Category Archives: poem


Queensland Remembers Chile

Victor Jara was a Chilean songwriter, poet, teacher, theatre director and political activist. He was a central part of the Nueva Cancion movement, which regenerated Andean folk music in a new form of protest song in the sixties. This was … Continue reading


The Last Song of Victor Jara – Estadio Chile September 1973

Victor’s wife joan jara reports that people in the stadium learnt by heart the words of the last song of Victor and when they were released they wrote it down and smuggled the words out of the country and someone … Continue reading


Black, Red and White Wars

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Most people in the U.S.A. have heard of Crazy Horse that Indian folk hero who demolished Custer’s force ‘Sitting Bull’, the Nez Perce ‘Joseph’ ‘Cochise’ ‘Geronimo’ Indigenous Americans whose deeds of long ago brought a blaze of glory to the … Continue reading


Idle No More, Invasion Day – the mixtape

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The 17 Group – Alienation

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The June meeting of the 17 Group will take place on Wednesday the 6th of June at 7 pm in unit 6 at number 20 Drury St, West End and will be addressed by the writer Lesley Synge, who will … Continue reading


May the 1st Club

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Back in the late 1970s and early 1980s there was a need for political culture. In West End appeared the the first coffee club in Brisbane – May the 1st Club which was a regular event organised by activists from the … Continue reading


Lies & Silence – bias in Australian media

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On this sad morning there is no justice in the dawn So many years of dying where does hope get born Not over the broken and bloodied bodies of sleeping children Or the fork tongued lies of the criminals and … Continue reading


The Unaccompanied Minor

She reminded me of my daughter with her dark intelligent eyes And her brown hair bunching in lazy curls about her shoulders. She looked up at me as I hoisted the boat clear of the sea and smiled with even … Continue reading


When will Spring rain?

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This is how I see it Black throated pied butcher bird picking up sticks sees bicyclist Pied strikes like a drone in Yemen 2 metre tall cyclist Takes refuge under Poinciana Juveniles join in Kamakase air raids triangular strafing with … Continue reading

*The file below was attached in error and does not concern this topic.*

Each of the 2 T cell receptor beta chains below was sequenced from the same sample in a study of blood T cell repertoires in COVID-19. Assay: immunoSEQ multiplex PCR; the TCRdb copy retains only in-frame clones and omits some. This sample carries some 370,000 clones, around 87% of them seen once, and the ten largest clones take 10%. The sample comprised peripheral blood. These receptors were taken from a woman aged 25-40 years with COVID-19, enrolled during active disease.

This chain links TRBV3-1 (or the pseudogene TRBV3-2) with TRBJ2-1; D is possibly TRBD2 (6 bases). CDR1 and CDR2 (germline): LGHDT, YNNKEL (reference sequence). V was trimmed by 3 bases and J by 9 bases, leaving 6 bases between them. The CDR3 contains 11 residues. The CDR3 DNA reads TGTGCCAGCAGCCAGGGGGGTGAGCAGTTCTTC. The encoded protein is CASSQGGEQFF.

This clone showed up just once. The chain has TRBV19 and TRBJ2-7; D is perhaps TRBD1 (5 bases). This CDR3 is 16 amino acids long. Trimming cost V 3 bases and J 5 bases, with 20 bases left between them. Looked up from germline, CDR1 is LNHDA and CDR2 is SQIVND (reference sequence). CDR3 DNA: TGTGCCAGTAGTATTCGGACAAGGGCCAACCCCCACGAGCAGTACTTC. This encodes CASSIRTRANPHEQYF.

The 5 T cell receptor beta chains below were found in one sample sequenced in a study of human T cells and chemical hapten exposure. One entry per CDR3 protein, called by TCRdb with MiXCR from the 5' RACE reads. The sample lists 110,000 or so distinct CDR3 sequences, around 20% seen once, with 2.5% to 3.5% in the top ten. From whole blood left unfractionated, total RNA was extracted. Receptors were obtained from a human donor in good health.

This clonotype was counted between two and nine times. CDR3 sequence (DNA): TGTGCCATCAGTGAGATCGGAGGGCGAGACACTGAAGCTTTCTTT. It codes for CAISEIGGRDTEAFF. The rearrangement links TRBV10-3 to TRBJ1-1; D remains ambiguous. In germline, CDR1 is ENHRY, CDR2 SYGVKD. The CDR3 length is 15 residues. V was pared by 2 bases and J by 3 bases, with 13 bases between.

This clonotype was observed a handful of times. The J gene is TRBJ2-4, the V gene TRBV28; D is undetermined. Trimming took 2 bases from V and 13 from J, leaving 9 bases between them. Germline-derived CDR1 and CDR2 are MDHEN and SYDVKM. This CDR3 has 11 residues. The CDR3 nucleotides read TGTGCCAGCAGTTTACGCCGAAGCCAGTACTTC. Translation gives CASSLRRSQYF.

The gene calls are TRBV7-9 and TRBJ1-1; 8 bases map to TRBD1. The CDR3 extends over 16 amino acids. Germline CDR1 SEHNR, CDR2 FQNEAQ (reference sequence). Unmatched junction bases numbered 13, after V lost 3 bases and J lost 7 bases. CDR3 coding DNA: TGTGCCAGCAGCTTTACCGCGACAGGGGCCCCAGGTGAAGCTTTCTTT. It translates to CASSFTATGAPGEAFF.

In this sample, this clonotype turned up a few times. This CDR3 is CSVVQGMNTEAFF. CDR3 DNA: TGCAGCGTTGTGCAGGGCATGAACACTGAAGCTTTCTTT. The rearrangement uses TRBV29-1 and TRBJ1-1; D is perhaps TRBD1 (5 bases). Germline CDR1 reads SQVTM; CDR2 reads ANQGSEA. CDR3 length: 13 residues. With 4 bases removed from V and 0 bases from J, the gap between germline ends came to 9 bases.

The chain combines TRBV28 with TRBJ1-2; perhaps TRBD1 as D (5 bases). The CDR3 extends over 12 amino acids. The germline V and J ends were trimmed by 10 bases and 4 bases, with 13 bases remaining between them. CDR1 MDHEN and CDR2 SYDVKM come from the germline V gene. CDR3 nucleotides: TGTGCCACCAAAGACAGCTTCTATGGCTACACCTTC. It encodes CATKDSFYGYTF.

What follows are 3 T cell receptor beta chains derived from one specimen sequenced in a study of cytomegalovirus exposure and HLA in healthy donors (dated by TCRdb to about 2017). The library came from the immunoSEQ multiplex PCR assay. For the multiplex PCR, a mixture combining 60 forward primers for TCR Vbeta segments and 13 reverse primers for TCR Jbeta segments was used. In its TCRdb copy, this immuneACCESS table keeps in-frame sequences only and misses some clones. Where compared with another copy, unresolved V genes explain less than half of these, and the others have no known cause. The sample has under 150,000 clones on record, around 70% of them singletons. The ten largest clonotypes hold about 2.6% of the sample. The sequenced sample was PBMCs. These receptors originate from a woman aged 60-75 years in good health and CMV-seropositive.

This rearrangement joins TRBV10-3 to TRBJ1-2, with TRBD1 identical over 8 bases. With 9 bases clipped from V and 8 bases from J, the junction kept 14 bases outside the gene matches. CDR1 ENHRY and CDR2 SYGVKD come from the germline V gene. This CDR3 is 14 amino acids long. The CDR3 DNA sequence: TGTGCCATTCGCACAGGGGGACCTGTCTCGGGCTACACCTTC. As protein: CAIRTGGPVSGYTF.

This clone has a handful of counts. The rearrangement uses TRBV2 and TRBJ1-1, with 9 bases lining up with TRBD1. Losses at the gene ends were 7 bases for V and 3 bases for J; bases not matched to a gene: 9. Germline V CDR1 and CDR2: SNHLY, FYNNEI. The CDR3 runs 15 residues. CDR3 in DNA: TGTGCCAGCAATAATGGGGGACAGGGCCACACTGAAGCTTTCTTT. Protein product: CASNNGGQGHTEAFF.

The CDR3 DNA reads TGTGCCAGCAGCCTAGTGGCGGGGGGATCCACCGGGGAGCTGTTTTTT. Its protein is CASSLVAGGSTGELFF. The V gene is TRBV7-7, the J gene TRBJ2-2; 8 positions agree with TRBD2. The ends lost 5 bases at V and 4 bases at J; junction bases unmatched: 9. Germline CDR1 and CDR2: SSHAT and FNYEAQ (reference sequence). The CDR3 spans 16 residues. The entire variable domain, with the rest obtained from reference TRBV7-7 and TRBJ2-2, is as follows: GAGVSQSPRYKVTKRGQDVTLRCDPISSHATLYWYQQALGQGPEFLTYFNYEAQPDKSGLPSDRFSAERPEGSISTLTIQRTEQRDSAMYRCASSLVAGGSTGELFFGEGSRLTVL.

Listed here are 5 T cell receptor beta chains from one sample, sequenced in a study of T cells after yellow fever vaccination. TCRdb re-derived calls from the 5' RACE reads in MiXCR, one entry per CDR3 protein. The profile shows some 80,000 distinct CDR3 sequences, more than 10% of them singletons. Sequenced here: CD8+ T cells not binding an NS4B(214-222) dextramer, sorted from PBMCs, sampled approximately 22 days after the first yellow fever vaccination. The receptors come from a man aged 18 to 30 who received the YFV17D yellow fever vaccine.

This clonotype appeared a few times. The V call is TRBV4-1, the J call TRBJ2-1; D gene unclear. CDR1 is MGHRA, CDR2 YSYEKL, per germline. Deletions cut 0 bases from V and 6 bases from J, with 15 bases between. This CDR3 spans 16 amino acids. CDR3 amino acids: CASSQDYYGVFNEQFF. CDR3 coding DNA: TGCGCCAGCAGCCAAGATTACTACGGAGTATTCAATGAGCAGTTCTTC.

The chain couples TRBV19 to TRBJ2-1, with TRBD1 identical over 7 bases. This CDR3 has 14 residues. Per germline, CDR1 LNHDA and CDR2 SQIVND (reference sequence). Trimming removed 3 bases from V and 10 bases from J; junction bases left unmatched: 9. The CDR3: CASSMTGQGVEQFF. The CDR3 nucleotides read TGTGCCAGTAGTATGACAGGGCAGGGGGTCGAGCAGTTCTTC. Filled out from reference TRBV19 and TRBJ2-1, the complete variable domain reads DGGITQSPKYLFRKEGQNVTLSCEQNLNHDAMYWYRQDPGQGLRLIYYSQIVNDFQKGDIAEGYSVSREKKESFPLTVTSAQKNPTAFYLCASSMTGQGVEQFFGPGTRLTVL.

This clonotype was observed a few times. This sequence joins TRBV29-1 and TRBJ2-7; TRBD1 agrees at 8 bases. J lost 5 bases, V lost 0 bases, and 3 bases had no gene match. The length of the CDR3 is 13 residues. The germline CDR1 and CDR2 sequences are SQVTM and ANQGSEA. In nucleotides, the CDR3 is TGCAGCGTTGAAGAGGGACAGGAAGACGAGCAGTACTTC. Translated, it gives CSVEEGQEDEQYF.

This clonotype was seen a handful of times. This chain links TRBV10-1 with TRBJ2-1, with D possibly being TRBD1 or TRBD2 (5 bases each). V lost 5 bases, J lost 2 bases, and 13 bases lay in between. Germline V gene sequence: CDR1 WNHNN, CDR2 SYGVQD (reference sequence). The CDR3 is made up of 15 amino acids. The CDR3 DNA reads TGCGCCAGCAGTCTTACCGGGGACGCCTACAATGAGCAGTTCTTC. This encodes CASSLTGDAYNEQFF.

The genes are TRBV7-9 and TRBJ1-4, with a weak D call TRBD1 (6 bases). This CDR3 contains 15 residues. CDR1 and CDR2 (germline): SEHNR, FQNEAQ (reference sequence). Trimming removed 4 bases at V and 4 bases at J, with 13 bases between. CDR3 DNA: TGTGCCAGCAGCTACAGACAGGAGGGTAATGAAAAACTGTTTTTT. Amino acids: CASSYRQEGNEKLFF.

Living in the Colonies — What’s Left?

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PShift 4zzz  fm 102.1 fridays at noon Living in the Colonies, What’s Left? Paradigm Shift Part I 12 Sept 2012 “Whose land is this land is it for you and me who knows, who knows this land better than you … Continue reading


1982 Commonwealth Games Land Rights Protests

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1982 Commonwealth Games Land Rights Protests Continue reading


”With god on our side…”

One on my favourite Dylan songs is the bitterly ironic anti-war song  ‘With god on our side‘. The lyrics are below. Oh my name it is nothin’ My age it means less The country I come from Is called the … Continue reading


The Fire on the Sand

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Wild waterspouts put tendrils down to naked sea. White water sucking bait-fish into the heavens Migloo, puffing whale, meanders northward As Minjerriba slumbers under a soft molten sky Island serpent hidden in sand takes refuge from mining Pumps, centrifuges and … Continue reading

Leftside: wavin’ on the breeze

wavin' on the breeze - mua here to stay may day 1998

'wavin' on the breeze' by jim sharp - mua here to stay!: May Day 1998

Book Launch of jim sharp’s book of poems, ‘leftside’

Saturday 31st Jul at 3:00- 5:00pm
TLC Building 16 Peel St., South Brisbane.

talks by Humphrey McQueen and Craig Buckley (meatworkers union) music by Jumping Fences and poetry reading Ross Clark
See you then!

Whetting his expressiveness on the everyday, as in “the waitress”, Jim recognises a significance in what appears to be little more than alienated labour. His own translation from illiteracy into art speaks to his trust that all of life might be transformed through the self-emancipation of his class.’ – Humphrey McQueen
Read more….
He’s made a pen of his boning knife and set about eviscerating cant and claptrap. All that accumulated experience, learning, reflecting, sizing up is the muscle behind that blade filleting the body politic, hauling its carcass up on his butcher’s hook; ‘upside down power! wi trickle down-sizin’/and a billion starving people”.’ – Ray Hearne
Read more…

Jim Sharp …:
Thru poetry, I have tried to express my thoughts on me roots in rotherham, my journey to australia, my involvement in the meat industry & the workers’ struggle, the peace, disarmament, indigenous rights, and women’s movement, and the general struggle for socialism.  They also help me to express my feelings and experiences about life and people – friends, lovers, comrades, & family.
Read more.

Purchase this book online:
published by
Ginninderra Press
PO Box 3461
Port Adelaide 5015

Some photos:


Three Poems from Leftside

principles & particulars
there’s alus two sides to every question
and recognisin’ the principles be easy
whilst understandin’ particular particulars
and takin’ the appropriate steps
calls for much collective wisdom.


come! … uncle jim
come here … come here!
and i’ll show you how i dance.

and  wildly she spins
in her girlish excitement